Discussion in 'General Discussion' started by Quigley_Sharps, Oct 26, 2012.
Will be thinking of you during this time ahead. May your preps see you through.
Leaving my good truck at the shop where there are no trees to fall and driving my old truck into the forest in which I live! Also, have to buy a car charger for my new phone! and...restock my batteries
Keep your head down, RH, but the latest track here -
- points toward missing New England except for "mild" breezes. The projected track keeps swinging west, might even miss me. (At one point, the track had it going right over my remote location.) Fingers crossed for all the DE, VA, MD and NJ monkeys that can't get out of the way.
Hope it misses you too G.
It is going to hit "Some" Monkeys, along the east coast, somewhere.... Let us Pray, that they can Hunker Down, and make it thru, till the storm dissipates..... We get these kind of storms once or twice a Year, usually in the fall... 130 Knot winds, and Inches/Hour rain. so far this Fall, not one has shown up. So Far we have had Clear and Crisp. (22F mornings) Into every life, a little Rain must Fall...... ..... YM and Wx MV.....
Take care East coasters.If anyone can handle this you Monkeys can.
I just got done with two days worth of work- tree trimming, removal, leaf removal, already had gas stored, have planty of food, water, moved one of my jeeps out into a field so it won't get hit by falling branches or trees. Here in PA, we are not used to a full-fledged storm like this, and it's pretty unprecidented. Not much more I can do now other than sit back and watch, and wait for the first thing to break.
Dunno where in PA you are, but up here, Irene gave us pretty good training last year. May not be used to it, but ready.
Close enough to the projected path line from the NOAA that if the eye were to still be intact (not very likely) I'd be able to see it out the window. It would be neat if I actually did.
I did get to see the outer bands of a hurriscane span from one side of the horizon to the other once. When you looked at it colsely, you could see the whole thing spinning... Very eerie. I was supposed to be on vacation and we went camping. Of course, the hurricane hit NC so we went inland a hundred miles or so. Slept in the tent with 30 some mph winds blowing by.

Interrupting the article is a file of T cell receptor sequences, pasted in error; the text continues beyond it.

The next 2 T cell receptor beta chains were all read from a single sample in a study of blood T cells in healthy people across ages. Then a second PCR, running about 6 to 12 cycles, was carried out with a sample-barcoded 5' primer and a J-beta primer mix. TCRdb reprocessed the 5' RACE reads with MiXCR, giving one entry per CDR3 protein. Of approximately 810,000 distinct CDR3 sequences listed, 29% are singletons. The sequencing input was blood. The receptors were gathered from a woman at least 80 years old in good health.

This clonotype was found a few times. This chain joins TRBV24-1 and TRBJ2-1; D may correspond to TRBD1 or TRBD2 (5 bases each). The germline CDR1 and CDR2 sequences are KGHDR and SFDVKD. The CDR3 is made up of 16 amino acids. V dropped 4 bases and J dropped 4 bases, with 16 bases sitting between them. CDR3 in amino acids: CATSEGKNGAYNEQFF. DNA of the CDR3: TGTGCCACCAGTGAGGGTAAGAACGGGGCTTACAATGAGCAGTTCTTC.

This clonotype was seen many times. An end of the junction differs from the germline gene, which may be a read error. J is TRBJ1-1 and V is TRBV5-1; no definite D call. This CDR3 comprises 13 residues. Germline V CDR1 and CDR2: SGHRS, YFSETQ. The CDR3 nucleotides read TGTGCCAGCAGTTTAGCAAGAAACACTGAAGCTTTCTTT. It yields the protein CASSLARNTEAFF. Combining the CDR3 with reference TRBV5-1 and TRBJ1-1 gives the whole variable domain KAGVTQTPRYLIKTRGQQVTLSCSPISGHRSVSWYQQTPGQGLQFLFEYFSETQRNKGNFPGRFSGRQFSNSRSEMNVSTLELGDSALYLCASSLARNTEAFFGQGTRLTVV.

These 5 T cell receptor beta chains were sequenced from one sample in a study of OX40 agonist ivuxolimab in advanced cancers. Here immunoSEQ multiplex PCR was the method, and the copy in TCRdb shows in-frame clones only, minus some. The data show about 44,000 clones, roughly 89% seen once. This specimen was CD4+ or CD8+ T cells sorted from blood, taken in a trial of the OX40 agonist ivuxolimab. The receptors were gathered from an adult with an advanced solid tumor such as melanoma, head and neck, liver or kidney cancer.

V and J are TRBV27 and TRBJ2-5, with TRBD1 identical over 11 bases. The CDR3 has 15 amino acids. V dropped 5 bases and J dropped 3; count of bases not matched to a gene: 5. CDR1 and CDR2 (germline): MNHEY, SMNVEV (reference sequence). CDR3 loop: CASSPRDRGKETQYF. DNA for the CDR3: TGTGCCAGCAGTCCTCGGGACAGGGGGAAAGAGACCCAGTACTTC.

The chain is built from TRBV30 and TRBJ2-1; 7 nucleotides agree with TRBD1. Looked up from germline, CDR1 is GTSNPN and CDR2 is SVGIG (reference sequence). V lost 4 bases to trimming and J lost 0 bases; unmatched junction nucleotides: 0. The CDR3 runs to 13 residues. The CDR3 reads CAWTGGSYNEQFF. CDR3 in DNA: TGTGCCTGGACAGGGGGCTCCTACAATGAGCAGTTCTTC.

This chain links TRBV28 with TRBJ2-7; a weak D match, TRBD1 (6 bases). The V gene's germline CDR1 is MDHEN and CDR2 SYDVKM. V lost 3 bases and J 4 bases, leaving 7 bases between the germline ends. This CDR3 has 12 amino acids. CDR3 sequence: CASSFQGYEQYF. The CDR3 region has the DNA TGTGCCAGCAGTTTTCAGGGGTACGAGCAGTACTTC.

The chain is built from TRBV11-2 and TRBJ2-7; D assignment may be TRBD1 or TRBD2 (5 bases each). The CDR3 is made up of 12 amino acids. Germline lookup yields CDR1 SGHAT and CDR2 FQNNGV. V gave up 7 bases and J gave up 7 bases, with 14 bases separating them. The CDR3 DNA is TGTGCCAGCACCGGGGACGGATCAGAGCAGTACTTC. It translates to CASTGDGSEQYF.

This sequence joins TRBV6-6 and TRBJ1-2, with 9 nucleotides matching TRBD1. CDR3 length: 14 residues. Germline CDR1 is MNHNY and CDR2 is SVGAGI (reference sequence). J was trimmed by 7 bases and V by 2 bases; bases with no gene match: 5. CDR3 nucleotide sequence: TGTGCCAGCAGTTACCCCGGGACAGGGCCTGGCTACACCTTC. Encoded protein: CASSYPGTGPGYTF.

Back to present time, the wife and I got everything battened down and the kids have been tucked in for a few hours ago, now we're enjoying some Anejo Petron tequila and cayanne perrer chocolate and will put in for the night shortly.
Tomorrow will be a little different story, I'm sure.
Battened down, fueled up, cozy and tight. I love waterfront living, but sometimes it is too much work, been moving things to higher ground and sandbagging all day, ready for some zzzz's. Good night to all my east coast brothers from the top of the Chesapeake.
Tomorrow I will start to fixture things. The neighbors will look at me like I'm nuts, but this mofo is headed right over central NY.
I think a few weeks earlier this storm would have been much worse. I am counting on good old fashioned fortune to smile, and for this storm to quickly dissipate. Too much rain at once, and we will see a great deal of flooding up here in the NE for sure. Like Ghrit said, hurricane Irene was no laughing matter, bringing record flooding to the region. I am hopeful this storm is not as bad as the news calls for, and prepared just in case it is.
So far so good... We're in the lull at the moment. I stayed up until 3:00am this morning to wait out the worst of it. Lots of wind and rain in horizontally moving sheets, but not much damage where I'm at.
Some branches have broken, and some larger trees toppled down in various streets. The trees in my backyard are almost trimmed to nothing (I will be cutting them down completely later on) and roped together to keep them from bending into my house's power lines.
The power blinked out for about 5 seconds last night, but that was about it. I'm still connected and actually registered for next semester's classes online a few minutes ago. Isn't technology wonderful?
Current image, 17:10 Oct 30, 2012. Sandy has landed and brought flooding, fallen trees and numerous fires, leaving hundreds of thousands without electricity and a few days more to have concern.
(click image for larger view)
The fronts associated with Sandy are quite unique, since the low pressure created is so strong. The NW front is keeping Sandy right on the east coast, and it is doing battle with the storm. Sandy was sweeping across, but is now crawling westward, keeping its pressure system constant.
Here's a .gif image I made of the GOES satellite imagery:
It seems like this storm isn't going anywhere any time soon...
Hope all northern East Coast monkeys are alright! We in the Deep South got to sit this one out, but we see the horrid devastation and the stories of home loss and deaths on the news. This was a true Katrina-Level-Event for the folks up there!
Now, to see how well (or not...) the Gobermint and FEMA respond this time. Have they learned anything? Have they improved?
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